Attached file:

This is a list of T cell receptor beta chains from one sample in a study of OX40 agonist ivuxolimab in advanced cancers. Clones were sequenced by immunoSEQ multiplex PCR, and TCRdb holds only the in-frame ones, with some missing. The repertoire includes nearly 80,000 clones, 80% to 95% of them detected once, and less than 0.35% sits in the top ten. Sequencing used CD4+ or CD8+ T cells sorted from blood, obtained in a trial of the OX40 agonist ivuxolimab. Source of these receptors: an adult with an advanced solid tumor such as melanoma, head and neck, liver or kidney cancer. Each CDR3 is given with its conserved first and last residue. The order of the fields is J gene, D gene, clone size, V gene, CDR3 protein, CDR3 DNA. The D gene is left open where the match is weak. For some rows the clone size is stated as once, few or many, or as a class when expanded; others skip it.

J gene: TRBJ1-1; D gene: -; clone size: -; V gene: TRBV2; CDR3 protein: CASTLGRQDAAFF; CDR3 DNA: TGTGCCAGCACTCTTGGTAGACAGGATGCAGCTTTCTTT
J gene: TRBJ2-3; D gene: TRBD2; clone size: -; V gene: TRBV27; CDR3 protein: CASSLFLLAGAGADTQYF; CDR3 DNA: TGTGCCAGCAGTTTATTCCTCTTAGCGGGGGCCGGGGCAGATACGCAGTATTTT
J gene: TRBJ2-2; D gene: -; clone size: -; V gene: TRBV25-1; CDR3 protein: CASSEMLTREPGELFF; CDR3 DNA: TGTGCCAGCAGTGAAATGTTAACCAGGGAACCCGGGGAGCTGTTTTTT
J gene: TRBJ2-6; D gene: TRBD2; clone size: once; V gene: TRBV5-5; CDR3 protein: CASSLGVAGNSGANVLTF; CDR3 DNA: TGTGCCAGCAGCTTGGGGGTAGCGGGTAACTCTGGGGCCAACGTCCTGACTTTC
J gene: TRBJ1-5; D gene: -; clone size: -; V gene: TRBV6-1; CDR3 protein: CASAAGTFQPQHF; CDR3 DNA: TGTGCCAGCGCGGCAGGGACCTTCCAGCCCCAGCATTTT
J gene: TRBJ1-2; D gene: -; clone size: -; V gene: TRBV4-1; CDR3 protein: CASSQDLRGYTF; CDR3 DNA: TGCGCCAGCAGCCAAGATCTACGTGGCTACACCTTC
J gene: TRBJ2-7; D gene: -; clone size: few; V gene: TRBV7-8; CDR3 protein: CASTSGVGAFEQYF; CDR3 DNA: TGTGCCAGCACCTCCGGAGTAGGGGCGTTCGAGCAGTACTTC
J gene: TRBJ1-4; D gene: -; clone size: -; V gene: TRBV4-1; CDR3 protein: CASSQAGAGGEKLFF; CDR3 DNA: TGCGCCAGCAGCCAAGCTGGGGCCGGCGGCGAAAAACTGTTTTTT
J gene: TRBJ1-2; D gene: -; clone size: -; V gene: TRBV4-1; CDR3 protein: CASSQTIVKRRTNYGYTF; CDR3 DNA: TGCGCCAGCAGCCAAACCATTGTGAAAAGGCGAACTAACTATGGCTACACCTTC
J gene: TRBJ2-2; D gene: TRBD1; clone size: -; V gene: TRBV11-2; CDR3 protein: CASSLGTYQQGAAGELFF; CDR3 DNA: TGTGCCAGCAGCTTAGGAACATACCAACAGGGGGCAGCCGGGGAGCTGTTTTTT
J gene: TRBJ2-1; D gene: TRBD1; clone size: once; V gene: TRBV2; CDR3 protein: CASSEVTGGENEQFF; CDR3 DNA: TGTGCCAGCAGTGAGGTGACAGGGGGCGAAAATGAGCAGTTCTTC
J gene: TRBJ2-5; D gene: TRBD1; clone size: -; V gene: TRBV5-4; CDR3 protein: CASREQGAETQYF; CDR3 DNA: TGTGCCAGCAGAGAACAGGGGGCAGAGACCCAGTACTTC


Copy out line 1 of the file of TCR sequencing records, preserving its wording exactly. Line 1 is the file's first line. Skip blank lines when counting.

This is a list of T cell receptor beta chains from one sample in a study of OX40 agonist ivuxolimab in advanced cancers. Clones were sequenced by immunoSEQ multiplex PCR, and TCRdb holds only the in-frame ones, with some missing. The repertoire includes nearly 80,000 clones, 80% to 95% of them detected once, and less than 0.35% sits in the top ten. Sequencing used CD4+ or CD8+ T cells sorted from blood, obtained in a trial of the OX40 agonist ivuxolimab. Source of these receptors: an adult with an advanced solid tumor such as melanoma, head and neck, liver or kidney cancer. Each CDR3 is given with its conserved first and last residue. The order of the fields is J gene, D gene, clone size, V gene, CDR3 protein, CDR3 DNA. The D gene is left open where the match is weak. For some rows the clone size is stated as once, few or many, or as a class when expanded; others skip it.